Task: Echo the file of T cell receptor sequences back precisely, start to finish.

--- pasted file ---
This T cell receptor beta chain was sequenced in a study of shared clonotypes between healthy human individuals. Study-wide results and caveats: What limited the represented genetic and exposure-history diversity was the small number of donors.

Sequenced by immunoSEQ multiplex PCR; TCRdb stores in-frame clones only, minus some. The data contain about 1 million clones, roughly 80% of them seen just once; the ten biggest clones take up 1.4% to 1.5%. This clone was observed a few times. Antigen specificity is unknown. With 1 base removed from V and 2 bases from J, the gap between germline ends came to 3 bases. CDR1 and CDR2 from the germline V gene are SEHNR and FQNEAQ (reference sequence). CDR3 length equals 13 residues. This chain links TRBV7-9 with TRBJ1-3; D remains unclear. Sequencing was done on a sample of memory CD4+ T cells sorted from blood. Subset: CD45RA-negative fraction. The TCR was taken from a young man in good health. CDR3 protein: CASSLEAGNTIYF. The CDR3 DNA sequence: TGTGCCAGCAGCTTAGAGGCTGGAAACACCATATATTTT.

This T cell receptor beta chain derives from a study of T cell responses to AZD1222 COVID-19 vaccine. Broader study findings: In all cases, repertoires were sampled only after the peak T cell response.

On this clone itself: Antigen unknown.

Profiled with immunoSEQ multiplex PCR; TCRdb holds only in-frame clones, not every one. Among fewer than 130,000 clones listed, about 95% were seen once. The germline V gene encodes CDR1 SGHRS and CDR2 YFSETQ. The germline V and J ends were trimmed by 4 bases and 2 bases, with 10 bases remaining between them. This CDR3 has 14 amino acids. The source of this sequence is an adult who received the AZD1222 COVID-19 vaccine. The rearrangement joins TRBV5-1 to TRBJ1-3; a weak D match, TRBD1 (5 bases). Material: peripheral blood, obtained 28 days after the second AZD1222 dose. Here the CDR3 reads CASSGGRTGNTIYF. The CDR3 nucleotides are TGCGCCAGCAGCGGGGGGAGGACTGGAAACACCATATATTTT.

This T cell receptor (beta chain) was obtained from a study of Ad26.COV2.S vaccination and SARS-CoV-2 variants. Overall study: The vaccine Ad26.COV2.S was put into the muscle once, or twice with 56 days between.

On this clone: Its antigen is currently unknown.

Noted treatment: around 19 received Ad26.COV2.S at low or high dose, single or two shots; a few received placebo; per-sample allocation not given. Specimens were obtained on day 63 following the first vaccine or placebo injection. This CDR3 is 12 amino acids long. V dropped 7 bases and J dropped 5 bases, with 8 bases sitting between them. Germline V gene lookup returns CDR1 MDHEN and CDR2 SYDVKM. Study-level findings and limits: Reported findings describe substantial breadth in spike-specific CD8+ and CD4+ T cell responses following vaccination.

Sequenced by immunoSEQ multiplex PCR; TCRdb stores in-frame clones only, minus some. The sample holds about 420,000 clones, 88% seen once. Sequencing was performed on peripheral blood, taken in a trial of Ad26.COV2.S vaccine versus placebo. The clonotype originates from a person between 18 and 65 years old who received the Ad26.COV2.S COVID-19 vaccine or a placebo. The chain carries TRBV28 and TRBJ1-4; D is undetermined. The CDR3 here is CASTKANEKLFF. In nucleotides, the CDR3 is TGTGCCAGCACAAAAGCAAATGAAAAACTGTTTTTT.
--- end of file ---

This T cell receptor beta chain was sequenced in a study of shared clonotypes between healthy human individuals. Study-wide results and caveats: What limited the represented genetic and exposure-history diversity was the small number of donors.

Sequenced by immunoSEQ multiplex PCR; TCRdb stores in-frame clones only, minus some. The data contain about 1 million clones, roughly 80% of them seen just once; the ten biggest clones take up 1.4% to 1.5%. This clone was observed a few times. Antigen specificity is unknown. With 1 base removed from V and 2 bases from J, the gap between germline ends came to 3 bases. CDR1 and CDR2 from the germline V gene are SEHNR and FQNEAQ (reference sequence). CDR3 length equals 13 residues. This chain links TRBV7-9 with TRBJ1-3; D remains unclear. Sequencing was done on a sample of memory CD4+ T cells sorted from blood. Subset: CD45RA-negative fraction. The TCR was taken from a young man in good health. CDR3 protein: CASSLEAGNTIYF. The CDR3 DNA sequence: TGTGCCAGCAGCTTAGAGGCTGGAAACACCATATATTTT.

This T cell receptor beta chain derives from a study of T cell responses to AZD1222 COVID-19 vaccine. Broader study findings: In all cases, repertoires were sampled only after the peak T cell response.

On this clone itself: Antigen unknown.

Profiled with immunoSEQ multiplex PCR; TCRdb holds only in-frame clones, not every one. Among fewer than 130,000 clones listed, about 95% were seen once. The germline V gene encodes CDR1 SGHRS and CDR2 YFSETQ. The germline V and J ends were trimmed by 4 bases and 2 bases, with 10 bases remaining between them. This CDR3 has 14 amino acids. The source of this sequence is an adult who received the AZD1222 COVID-19 vaccine. The rearrangement joins TRBV5-1 to TRBJ1-3; a weak D match, TRBD1 (5 bases). Material: peripheral blood, obtained 28 days after the second AZD1222 dose. Here the CDR3 reads CASSGGRTGNTIYF. The CDR3 nucleotides are TGCGCCAGCAGCGGGGGGAGGACTGGAAACACCATATATTTT.

This T cell receptor (beta chain) was obtained from a study of Ad26.COV2.S vaccination and SARS-CoV-2 variants. Overall study: The vaccine Ad26.COV2.S was put into the muscle once, or twice with 56 days between.

On this clone: Its antigen is currently unknown.

Noted treatment: around 19 received Ad26.COV2.S at low or high dose, single or two shots; a few received placebo; per-sample allocation not given. Specimens were obtained on day 63 following the first vaccine or placebo injection. This CDR3 is 12 amino acids long. V dropped 7 bases and J dropped 5 bases, with 8 bases sitting between them. Germline V gene lookup returns CDR1 MDHEN and CDR2 SYDVKM. Study-level findings and limits: Reported findings describe substantial breadth in spike-specific CD8+ and CD4+ T cell responses following vaccination.

Sequenced by immunoSEQ multiplex PCR; TCRdb stores in-frame clones only, minus some. The sample holds about 420,000 clones, 88% seen once. Sequencing was performed on peripheral blood, taken in a trial of Ad26.COV2.S vaccine versus placebo. The clonotype originates from a person between 18 and 65 years old who received the Ad26.COV2.S COVID-19 vaccine or a placebo. The chain carries TRBV28 and TRBJ1-4; D is undetermined. The CDR3 here is CASTKANEKLFF. In nucleotides, the CDR3 is TGTGCCAGCACAAAAGCAAATGAAAAACTGTTTTTT.